Mr. Zee – “I don’t think I said that the demand was going to drop for these houses, in fact it is going to increase because… I remember when I first wanted to buy a home in the capital district, I was thirty years old and I went out and bought a home and it cost a $100,000, which was a lot.  I defy you today to go and buy a well maintained single family home with three bedrooms, one and a half baths in the Town of Glenville for $100,000; it’s not going to happen.  Even if you go to $150,000 I don’t think it is going to happen.  We have had these units priced at a price point that is really below what the square footage amounts are in the capital district and I think condominiums as a general rule on a square footage standpoint and a cost per square foot offer more.”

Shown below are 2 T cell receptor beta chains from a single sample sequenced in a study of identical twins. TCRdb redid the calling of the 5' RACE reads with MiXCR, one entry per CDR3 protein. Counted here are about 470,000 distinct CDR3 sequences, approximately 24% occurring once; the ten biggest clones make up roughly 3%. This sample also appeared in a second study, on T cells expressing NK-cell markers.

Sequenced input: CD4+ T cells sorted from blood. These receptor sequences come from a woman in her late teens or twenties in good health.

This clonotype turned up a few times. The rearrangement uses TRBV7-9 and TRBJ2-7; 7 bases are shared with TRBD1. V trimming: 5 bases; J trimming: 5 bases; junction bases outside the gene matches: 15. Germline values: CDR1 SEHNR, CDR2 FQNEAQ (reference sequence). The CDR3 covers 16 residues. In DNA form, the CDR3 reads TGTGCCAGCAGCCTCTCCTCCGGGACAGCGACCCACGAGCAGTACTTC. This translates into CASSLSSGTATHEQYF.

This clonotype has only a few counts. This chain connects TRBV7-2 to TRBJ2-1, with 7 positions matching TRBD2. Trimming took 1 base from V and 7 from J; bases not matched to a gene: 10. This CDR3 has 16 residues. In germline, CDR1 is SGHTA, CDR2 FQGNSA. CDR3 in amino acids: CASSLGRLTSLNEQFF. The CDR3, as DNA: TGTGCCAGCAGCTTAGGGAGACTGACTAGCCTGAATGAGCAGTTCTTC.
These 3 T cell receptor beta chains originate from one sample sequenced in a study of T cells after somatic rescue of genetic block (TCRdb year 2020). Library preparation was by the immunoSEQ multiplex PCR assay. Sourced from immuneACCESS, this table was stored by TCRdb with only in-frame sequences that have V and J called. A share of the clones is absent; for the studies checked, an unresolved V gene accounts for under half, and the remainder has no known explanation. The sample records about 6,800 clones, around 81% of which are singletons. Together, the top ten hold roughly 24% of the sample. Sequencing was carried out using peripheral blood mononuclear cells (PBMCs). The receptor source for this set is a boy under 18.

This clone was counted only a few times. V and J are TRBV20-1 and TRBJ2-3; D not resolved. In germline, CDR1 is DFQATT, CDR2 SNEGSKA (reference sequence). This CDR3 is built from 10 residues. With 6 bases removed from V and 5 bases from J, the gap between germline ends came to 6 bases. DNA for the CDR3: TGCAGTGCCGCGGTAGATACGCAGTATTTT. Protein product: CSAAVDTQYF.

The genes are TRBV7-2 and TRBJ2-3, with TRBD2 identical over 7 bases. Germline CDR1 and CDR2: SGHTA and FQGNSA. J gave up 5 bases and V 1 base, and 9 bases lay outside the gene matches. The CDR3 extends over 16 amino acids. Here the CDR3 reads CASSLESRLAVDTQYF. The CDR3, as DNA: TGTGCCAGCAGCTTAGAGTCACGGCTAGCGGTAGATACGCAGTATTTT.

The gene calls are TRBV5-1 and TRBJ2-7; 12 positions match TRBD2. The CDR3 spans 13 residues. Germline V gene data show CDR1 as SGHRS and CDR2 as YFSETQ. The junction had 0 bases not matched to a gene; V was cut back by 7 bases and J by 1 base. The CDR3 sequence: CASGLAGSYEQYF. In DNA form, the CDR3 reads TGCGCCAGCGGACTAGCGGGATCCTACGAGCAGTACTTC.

Councilman Koetzle – “I am not disputing that you have a demand today, right now for these homes.  I am not begrudging you that, that’s your business, that’s your right and that’s what you need to do, is meet the market.  I am concerned about how many are in the pipeline; what’s it going to do to our existing stock in the future as we look at our demographics and we conceited that it’s going to stay the same and you say you look around the country my concern is when you look at the housing cost what led that was the over building of condominiums in the very communities that you are pointing to.  If you look at Florida, if you look at Las Vegas, if you look at Phoenix these are all places that were growing and everyone said that there is a demand for these condominiums and there was no doubt that there was a demand but they lost their value quickly.

                Do we have a percentage of these condominiums that end up as rentals; do we have any data on that over time?  They start out as purchased but how many of these end up as rentals?”